What a great month! In spite of packing and moving house and unpacking, I was able to sink into reading for hours on end and successfully continue with the TBR challenge. I'm glad this challenge has forced me to finally experience these beauts that have been on my shelf for so long:
1. The Man With The Golden Arm - Nelson Algren. This novel was the first winner of the National Book Award. Polish-Americans on the rough side of Chicago just after World War II. The title character is Frankie Machine (Majcinek), a card dealer who was wounded in the war and came back with a taste for morphine. Gritty subject matter with a jazzy inflection. Is this an audiobook? If not, I have a suggestion for the perfect narrator: Tom Waits. There's also a movie version starring Frank Sinatra as Frankie Machine. Good cast, but the script is a little hammy-handed.
2. View From The Cellar - R.W. Watkins. I rhapsodized about Watkins in the previous post. By the time I was done with his fond and searching look at The Little Girl Who Lives Down The Lane, I was all fired up to reread...
3. The Little Girl Who Lives Down The Lane - Laird Koenig. At 214 pages, this suspense novel packs a hell of a punch. It's lean and mean and elegant. It's like Shirley Jackson at her best. I want to join forces with R.W. Watkins to give this book (and the almost-as-cool movie) a much-deserved renaissance.
4. I Want That! How We All Became Shoppers - Thomas Hine. So glad I got this disappointing book on sale for only a dollar.
5. Mr. Popper's Penguins - Richard and Florence Atwater. I keep thinking not about the book, but about plucky Florence Atwater who carried on with her husband's penguin story after he had a stroke and could neither speak nor write. She rewrote parts of it and submitted it to a couple of publishers before it was finally accepted. Mr. Popper's Penguins went on to win a Newbery Honor medal in 1939.
6. How Did I Get Here From There? - Claire Rayner. This was a book I almost tossed aside, unread. I'm so glad I had a change of heart and got to learn about this fascinating person.
7. The Spirit Catches You and You Fall Down - Anne Fadiman. A huge culture clash between a Hmong family who immigrated to Merced, California and the local medical community over how to treat an epileptic little girl. Anne Fadiman presents the little girl's -- Lia Lee -- story and in alternate chapters, provides background history about the Hmong. Fascinating. Brilliant book.
8. Life's That Way - Jim Beaver. Beaver, a character actor, is best known for his roles as Ellsworth in Deadwood and Bobby in Supernatural. He's also a fine writer. Life's That Way had its beginnings as an e-mail journal that he kept for a whole year, beginning when his wife, actress Cecily Adams was diagnosed with Stage IV lung cancer. Jim Beaver's writing is sad and wise and wry. In my mind, I could hear his actual voice. If this had been an audiobook, I would have bawled even harder.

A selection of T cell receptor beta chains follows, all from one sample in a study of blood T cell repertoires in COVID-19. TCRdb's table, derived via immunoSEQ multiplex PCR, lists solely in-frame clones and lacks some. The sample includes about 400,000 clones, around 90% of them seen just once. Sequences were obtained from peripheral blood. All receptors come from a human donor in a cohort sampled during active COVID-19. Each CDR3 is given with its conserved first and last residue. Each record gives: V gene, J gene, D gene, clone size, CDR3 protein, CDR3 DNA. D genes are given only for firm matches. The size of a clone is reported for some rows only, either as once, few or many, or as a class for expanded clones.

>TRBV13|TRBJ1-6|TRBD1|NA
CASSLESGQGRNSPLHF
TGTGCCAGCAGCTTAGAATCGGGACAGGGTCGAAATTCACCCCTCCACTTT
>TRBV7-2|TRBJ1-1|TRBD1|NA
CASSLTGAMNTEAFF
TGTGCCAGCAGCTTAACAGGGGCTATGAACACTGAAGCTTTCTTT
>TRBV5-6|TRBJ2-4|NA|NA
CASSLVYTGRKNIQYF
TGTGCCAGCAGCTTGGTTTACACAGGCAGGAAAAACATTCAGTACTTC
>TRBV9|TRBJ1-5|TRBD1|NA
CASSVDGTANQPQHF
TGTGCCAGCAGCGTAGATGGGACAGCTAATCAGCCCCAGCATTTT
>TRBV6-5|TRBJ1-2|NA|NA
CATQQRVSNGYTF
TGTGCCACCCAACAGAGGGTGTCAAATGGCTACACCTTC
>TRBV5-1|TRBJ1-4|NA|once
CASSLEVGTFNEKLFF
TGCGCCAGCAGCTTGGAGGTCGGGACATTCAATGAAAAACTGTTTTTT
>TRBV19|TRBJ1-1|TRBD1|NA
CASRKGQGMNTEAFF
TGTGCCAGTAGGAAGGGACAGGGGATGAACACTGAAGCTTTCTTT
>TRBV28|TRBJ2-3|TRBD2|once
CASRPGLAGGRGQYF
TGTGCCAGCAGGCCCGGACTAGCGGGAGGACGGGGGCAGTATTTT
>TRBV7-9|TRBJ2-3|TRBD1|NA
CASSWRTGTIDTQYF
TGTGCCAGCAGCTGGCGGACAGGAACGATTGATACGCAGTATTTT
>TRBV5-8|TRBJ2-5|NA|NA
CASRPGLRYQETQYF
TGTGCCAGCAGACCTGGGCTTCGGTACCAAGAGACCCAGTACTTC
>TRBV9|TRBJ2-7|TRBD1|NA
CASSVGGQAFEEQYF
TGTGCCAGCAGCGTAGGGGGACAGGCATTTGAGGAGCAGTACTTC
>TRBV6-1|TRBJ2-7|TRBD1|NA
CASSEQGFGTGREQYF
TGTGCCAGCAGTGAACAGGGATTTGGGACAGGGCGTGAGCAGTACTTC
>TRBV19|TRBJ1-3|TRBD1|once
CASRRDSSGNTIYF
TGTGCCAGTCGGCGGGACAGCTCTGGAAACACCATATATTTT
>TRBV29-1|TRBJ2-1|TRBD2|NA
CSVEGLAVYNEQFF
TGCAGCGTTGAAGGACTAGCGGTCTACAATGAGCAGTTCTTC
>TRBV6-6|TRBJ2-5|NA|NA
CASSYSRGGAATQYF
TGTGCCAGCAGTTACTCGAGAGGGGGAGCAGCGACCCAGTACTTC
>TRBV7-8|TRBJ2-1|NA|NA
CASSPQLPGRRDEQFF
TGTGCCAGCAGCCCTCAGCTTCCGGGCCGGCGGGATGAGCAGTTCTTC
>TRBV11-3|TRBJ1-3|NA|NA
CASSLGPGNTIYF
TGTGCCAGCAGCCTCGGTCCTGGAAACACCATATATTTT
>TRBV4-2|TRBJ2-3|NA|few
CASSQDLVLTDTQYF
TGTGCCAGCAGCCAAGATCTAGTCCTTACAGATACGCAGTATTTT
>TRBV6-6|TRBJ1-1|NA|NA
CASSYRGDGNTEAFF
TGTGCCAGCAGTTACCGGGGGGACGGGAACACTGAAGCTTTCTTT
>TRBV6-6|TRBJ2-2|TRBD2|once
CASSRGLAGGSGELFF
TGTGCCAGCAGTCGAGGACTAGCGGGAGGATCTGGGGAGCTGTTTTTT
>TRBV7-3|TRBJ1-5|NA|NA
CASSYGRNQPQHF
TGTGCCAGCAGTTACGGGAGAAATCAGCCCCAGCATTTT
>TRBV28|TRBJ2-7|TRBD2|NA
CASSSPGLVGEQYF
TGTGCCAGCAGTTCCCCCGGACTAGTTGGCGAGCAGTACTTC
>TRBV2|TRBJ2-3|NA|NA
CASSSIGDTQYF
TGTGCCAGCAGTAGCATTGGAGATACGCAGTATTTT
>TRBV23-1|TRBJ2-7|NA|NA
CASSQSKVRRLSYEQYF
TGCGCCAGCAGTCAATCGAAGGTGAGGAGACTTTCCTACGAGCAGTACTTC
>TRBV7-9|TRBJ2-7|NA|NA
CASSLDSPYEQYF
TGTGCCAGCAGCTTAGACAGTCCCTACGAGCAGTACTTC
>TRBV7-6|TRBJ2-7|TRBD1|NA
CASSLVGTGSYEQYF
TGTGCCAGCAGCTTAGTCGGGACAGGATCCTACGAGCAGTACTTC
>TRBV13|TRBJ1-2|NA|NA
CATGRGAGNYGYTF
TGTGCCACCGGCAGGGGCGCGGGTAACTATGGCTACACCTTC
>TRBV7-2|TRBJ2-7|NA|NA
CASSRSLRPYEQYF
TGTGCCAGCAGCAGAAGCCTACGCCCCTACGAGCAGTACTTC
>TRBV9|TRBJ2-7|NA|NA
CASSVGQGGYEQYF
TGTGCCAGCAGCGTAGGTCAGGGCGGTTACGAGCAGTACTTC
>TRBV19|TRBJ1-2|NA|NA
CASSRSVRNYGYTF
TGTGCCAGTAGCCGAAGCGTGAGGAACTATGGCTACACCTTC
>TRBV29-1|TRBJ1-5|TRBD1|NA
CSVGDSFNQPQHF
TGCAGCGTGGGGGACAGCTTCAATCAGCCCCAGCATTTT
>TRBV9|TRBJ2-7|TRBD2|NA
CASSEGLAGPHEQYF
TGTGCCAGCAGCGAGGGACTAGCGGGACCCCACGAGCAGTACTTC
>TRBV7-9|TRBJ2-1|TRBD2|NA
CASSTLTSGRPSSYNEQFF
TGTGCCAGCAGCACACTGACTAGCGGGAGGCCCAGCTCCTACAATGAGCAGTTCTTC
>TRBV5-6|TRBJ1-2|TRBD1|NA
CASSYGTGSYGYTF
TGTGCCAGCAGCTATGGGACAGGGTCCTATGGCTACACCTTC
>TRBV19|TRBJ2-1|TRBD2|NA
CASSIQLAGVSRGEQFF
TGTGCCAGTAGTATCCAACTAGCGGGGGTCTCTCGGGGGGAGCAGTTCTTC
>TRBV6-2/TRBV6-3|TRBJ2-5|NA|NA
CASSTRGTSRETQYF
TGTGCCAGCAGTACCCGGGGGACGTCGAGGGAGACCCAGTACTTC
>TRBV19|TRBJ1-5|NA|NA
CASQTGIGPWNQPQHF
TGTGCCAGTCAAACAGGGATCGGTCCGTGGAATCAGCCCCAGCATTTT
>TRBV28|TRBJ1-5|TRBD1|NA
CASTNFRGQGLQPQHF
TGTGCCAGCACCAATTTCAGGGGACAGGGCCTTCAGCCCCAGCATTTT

9. Get Carter - Ted Lewis. AKA Jack's Return Home. Jack Carter returns from London after several years to attend his brother's funeral. It's being said that his death was an accident, but Jack has his suspicions which get bigger as thugs and small-time crooks in the area try to strong-arm him into paying his respects and getting on the next train out. Jack's not exactly the docile type, though, and God help the men (and women) who stand in his way. A gritty look at the seedy side of northern England. The movie, starring Michael Caine as Carter, is even better.
10. Who Was Elvis Presley? - Geoff Edgers. A juvenile biography of The King. Edgers took a cue from Peter Guralnick and couldn't hold back his scorn about Elvis' movie career. Other than that, it's a pretty balanced look at the entertainer with interesting side notes about the world and culture he came from and was living in.
11. So Big - Edna Ferber. Winner of the 1925 Pulitzer Prize for fiction. I liked this story of Selina Peake DeJong, a gambler's daughter who married a dim bulb of a Dutch-American farmer and settled on the outskirts of Chicago. Even beaten down by poverty and hard work, she never loses her capacity to appreciate beauty and for self-expression. Although she wants and gets the best for her son, Dirk, she's a little bewildered and appalled when he gives him his dream of being an architect to get rich quickly as a bond salesman, since she also knows there is beauty in struggle. For me, Ferber is the female Sinclair Lewis. They both have such sturdy, Midwest American styles. No one could mistake them for writers from anywhere else. I didn't care for a later effort of hers, Saratoga Trunk (1941), but I really enjoyed So Big and look forward to reading more of her work. Edna Ferber appears briefly as a character in the Dorothy Parker biopic Mrs. Parker and The Vicious Circle (1994). Lili Taylor gives an intriguing performance as Ferber, slightly awkward around the Algonquin Round Table wits who ridicule her for her overtly dogged approach to writing.
Work started up again on Monday, but I'm happy about teaching the Children's Literature class again this semester. I'm making each student in the class select a Newbery winner to read and report on as part of their final grade. I noticed today that one girl was carrying Rabbit Hill (the 1945 winner), which I've never read. Maybe I can work in a Newbery or two on my own during the Readathon in April.